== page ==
Tuesday, 22 December 2009

Amazing Spider-Man #147.The Tarantula's back

Amazing Spider-Man #147, the Tarantula attacks Spidey in the streets of New York
(Cover from August 1975.)

"The Tarantula Is A Very Dangerous Beast!"

Words by Gerry Conway.
Pencils by Ross Andru.
Inks by Esposito and Hunt.
Lettering by Sam Rosen.
Colours by Stan G.

Latest in the long line of stupid things for the New York prison authorities to do is stand by like lemons while the Tarantula makes a pair of steel-spiked shoes in the prison workshop. He tells us he's been working on these things for months.


And at no point has it occurred to the guards that allowing a man, notorious for stabbing people with his footwear, to make pointy steel shoes might be a bad thing? They even do nothing while he's stood there, speaking aloud, in front of them, about his plans. Needless to say he promptly uses them to escape - followed no doubt by a dozen other super-villains who've presumably also been using the prison workshop to rebuild their criminal careers.

That aside, this is a story of distinctly surreal tastes, with Spider-Man and the Tarantula fighting each other on a bus as the driver completely ignores their presence before tearing off his head to reveal himself to be the Jackal - not to mention the presence on the vehicle of Gwen Stacy.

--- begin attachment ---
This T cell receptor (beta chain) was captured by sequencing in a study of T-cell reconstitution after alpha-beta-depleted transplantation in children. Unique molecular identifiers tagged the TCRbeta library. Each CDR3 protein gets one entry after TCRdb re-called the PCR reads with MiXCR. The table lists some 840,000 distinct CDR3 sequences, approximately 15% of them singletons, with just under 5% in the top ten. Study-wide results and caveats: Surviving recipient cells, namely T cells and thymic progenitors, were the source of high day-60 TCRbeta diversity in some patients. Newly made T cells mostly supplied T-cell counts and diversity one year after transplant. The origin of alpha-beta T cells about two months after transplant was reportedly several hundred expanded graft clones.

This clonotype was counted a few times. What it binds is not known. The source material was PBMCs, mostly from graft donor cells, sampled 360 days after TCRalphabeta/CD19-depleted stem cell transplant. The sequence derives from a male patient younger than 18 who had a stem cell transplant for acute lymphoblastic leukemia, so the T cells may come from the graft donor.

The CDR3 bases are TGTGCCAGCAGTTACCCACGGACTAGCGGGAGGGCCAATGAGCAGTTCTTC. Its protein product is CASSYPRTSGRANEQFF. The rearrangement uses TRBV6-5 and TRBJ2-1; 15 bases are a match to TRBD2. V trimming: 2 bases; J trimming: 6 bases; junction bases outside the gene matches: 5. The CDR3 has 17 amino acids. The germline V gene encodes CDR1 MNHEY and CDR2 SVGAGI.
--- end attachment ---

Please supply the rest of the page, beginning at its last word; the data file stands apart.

Except it's not Gwen Stacy. It's a clone and, for all our hero knows, there could be a whole army of them out there.

Actually, that would've been a pretty good storyline but it was not to be. For now, there's only one clone in sight; one who seems to be under the Jackal's complete control, judging by the way she just stands there, a strangely lunatic blankness on her face, as the villain flings our hero off the Brooklyn Bridge in echo of the original Gwen's demise. All put together, it feels more like a dream our hero would have than any kind of objective reality. And it's all the better for that. I love this story. It's one of my favourites from the Ross Andru/Gerry Conway era precisely because of its madness.

On less dramatic but just as crucial matters, it's nice to see Mary Jane and Aunt May having a heart-to-heart, with the older woman giving MJ some sound advice. Interesting that, despite believing the Gwen clone to be the original article, Aunt May would appear to be fully on Mary Jane's side in the battle for Peter Parker's heart.

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